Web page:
• Supporting research by assistant professors of color by providing access or connection to resources (e.g., data, funding, connections), time and space for faculty to develop research and programming designed to hone and refine research skills.
  • Creating intentional spaces to discuss the issues that are specific to junior faculty of color such as response to microaggressions, emotional labor associated with tokenism, increased demands on time and self care.

Major impact

According to Uduehi, there are only 150 Black, Latinx and Indigenous scholars currently employed in pre-tenure faculty positions at all the business schools in the US combined.

That news is not so great.

Better news is that more than 100 of them are attending this week’s conference, which has been designed by Uduehi and De La Rosa, alongside Christina Fong, the Foster School’s associate dean for undergraduate programs (and former associate dean for diversity and inclusion), and Michael Verchot, founding director of Foster’s Consulting and Business Development Center and the nationwide Ascend small business accelerator network.

Participants are engaging in professional development seminars, research workshops, and panels on topics unique to underrepresented scholars. They’re learning from influential deans and connecting with senior faculty from major business schools in one-on-one mentoring sessions. And, importantly, there are ample opportunities to network.

“The PhD Project builds community through its annual conferences. And many of us have gained a lot of support from those experiences,” says Uduehi. “The Tenure Project is an effort to maintain those connections as we begin our careers—especially since many of us are ‘onlies’ at our institutions.”

Potent partnership

The inaugural Tenure Project conference is a nationwide partnership of blue-chip institutions. In addition to Founding Partners Foster, Wharton and The PhD Project, sponsors include Columbia Business School, NYU (Stern), USC (Marshall), Michigan (Ross), Texas A&M (Mays), Stanford (GSB), UCLA (Anderson), Yale School of Management, Arizona State (Carey) and Texas (McCombs).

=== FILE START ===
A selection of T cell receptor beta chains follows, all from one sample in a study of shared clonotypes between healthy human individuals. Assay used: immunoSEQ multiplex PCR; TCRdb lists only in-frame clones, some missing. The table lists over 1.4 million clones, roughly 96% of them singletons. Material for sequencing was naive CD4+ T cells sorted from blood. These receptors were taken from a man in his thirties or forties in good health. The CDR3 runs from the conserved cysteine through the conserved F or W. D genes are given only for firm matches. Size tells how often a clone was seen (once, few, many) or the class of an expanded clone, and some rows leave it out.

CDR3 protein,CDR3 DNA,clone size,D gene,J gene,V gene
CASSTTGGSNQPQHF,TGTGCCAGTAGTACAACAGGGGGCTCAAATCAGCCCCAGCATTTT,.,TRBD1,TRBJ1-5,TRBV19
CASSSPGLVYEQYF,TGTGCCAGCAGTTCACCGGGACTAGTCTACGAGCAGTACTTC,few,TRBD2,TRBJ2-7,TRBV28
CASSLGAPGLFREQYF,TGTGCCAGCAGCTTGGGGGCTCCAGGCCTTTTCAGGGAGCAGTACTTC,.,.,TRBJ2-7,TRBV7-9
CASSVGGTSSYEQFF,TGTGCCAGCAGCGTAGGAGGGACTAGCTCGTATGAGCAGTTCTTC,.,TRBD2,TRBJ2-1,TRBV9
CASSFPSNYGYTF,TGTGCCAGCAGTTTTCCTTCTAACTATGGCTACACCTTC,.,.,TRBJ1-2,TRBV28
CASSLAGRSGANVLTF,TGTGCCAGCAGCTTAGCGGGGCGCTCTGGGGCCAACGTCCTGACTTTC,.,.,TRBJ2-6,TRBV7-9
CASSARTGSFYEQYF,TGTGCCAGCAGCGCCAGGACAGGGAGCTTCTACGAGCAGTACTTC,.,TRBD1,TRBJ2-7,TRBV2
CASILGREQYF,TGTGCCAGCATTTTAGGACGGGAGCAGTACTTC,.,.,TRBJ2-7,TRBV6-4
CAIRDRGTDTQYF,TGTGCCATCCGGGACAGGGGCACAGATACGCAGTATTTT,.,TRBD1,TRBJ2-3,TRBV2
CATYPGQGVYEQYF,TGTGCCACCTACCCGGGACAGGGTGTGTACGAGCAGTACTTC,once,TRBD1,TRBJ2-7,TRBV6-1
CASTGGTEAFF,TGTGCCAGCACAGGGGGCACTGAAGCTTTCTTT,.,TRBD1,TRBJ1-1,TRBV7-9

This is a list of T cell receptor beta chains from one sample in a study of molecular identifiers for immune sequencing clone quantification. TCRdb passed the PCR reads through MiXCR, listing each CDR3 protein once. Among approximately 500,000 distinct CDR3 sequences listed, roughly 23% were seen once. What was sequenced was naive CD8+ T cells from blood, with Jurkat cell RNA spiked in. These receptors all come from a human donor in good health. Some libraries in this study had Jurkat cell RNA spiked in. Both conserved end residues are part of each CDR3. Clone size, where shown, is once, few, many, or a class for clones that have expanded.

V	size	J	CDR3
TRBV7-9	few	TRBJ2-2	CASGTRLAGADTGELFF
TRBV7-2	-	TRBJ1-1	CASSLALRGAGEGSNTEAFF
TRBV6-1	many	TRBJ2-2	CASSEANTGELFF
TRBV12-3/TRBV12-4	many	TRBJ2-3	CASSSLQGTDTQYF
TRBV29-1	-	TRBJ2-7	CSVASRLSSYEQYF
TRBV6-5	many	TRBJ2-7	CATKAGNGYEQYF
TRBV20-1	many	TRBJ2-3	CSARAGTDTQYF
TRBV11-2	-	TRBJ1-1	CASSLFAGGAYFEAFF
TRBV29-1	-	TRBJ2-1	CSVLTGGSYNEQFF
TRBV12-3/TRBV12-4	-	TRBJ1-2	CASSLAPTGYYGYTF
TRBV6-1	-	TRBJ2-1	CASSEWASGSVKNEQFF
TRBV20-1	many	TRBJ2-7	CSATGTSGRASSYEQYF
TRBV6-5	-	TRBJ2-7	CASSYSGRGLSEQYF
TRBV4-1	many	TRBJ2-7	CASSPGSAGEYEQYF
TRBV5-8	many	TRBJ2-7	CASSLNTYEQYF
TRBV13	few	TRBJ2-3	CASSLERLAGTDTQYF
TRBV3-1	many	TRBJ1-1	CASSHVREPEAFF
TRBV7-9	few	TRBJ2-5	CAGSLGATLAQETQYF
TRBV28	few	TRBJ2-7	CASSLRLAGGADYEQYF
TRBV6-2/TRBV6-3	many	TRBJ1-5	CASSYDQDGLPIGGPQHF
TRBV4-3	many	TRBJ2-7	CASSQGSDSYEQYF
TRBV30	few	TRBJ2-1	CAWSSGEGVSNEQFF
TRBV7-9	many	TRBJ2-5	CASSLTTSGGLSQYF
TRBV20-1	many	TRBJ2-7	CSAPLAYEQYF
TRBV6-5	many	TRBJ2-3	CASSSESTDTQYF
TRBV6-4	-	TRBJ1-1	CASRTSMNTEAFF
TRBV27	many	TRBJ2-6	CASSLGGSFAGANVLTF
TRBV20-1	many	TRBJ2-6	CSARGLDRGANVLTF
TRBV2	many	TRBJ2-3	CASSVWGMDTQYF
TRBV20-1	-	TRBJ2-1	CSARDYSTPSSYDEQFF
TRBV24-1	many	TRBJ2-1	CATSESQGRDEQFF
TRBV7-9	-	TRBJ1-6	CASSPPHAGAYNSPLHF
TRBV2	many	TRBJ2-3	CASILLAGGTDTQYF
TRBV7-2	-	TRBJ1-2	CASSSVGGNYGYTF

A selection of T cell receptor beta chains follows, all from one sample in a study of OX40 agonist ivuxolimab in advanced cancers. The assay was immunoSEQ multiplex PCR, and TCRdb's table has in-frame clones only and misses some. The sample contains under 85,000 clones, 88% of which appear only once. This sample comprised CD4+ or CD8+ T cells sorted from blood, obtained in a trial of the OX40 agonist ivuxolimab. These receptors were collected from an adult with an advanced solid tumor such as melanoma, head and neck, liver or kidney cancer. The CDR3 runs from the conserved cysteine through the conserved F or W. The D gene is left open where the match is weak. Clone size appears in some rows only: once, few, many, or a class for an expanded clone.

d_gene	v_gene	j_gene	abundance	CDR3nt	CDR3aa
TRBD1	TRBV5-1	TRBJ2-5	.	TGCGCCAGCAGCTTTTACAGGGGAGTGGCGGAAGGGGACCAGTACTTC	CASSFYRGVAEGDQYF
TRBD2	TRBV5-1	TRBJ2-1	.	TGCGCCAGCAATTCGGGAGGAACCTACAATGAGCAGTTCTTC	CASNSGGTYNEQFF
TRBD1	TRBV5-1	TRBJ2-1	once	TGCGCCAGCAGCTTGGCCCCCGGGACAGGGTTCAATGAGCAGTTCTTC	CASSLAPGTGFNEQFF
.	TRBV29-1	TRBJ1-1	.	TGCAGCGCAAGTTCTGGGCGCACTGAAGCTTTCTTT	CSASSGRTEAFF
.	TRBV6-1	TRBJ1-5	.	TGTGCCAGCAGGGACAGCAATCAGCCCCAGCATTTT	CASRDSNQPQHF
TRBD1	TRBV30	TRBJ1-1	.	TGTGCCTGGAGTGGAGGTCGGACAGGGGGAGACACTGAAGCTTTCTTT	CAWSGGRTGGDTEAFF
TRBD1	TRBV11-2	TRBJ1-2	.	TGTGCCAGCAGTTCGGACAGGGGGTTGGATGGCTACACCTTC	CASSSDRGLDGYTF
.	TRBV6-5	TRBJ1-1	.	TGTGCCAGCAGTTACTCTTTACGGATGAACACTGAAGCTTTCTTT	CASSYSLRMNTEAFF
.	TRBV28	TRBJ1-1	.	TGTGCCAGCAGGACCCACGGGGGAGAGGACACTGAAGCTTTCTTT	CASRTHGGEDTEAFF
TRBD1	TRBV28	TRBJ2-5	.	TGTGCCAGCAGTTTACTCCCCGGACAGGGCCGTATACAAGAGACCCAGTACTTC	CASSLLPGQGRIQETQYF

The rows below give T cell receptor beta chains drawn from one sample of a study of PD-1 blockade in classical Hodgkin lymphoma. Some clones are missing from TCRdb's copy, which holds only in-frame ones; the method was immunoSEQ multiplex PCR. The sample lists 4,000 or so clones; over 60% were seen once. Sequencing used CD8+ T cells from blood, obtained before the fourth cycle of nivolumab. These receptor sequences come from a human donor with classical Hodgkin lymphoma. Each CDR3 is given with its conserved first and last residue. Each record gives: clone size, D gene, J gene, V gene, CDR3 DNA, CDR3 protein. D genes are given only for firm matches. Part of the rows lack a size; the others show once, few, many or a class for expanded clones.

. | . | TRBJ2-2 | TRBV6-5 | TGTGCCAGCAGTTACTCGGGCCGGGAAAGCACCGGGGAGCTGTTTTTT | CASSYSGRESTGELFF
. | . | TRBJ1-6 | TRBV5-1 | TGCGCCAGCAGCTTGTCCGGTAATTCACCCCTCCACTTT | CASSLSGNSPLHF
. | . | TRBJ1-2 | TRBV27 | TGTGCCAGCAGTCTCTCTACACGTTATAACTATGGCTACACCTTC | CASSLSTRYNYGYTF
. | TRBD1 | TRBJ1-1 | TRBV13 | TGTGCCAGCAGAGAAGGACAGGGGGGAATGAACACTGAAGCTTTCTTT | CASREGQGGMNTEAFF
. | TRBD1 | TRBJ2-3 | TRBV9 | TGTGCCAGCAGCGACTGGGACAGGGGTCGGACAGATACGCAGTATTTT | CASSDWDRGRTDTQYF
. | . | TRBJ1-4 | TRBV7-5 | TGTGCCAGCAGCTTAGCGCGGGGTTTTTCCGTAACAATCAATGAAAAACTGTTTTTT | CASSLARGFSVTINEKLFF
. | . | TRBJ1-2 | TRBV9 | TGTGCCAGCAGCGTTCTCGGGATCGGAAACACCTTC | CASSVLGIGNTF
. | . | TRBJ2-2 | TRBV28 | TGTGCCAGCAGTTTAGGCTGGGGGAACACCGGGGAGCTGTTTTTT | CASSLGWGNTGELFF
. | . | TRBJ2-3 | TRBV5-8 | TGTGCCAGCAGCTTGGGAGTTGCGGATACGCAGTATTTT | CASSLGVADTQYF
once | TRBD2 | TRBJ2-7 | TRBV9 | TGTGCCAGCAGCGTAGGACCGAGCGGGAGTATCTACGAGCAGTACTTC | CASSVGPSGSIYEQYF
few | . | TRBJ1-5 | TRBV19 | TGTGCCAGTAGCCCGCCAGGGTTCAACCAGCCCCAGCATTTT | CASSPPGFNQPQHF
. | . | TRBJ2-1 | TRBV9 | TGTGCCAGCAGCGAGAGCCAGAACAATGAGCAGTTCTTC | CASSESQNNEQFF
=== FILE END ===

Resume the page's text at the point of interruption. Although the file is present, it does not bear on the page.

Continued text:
More than 60 business schools are participating in the conference, which is the culmination of years of planning.

“We are extremely proud to be the inaugural host of this groundbreaking event,” says Fong. “By supporting junior faculty of color to build community during the tenure process, we help attract a more historically underrepresented student population, further academic research by scholars of color, and support our goal to build a stronger business community.”

Numerous Foster faculty are among The Tenure Project’s advisors and mentors.

Numerous Foster School faculty have helped plan the conference or are serving as expert panelists and mentors, including Uduehi, Fong, Elizabeth Umphress, Ed deHaan, Jarrad Harford, Ming Fan and Mark Forehand and Frank Hodge.

“We are honored and excited to be a Founding Partner of The Tenure Project and to host its inaugural conference,” says Hodge, the Orin and Janet Smith Dean of the Foster School. “The young scholars who are taking part in the conference are not only tomorrow’s thought leaders, but are helping educate tomorrow’s business leaders who will and must find ways to solve really complex issues like climate change in an equitable way. I couldn’t be more proud of the Foster School’s role in launching this truly special and impactful initiative.”

Event photographs by Luke Cruz.

Ed Kromer Managing Editor Foster School

Ed Kromer is the managing editor of Foster Business magazine. Over the past two decades, he has served as the school’s senior storyteller, writing about a wide array people, programs, insights and innovations that power the Foster School community.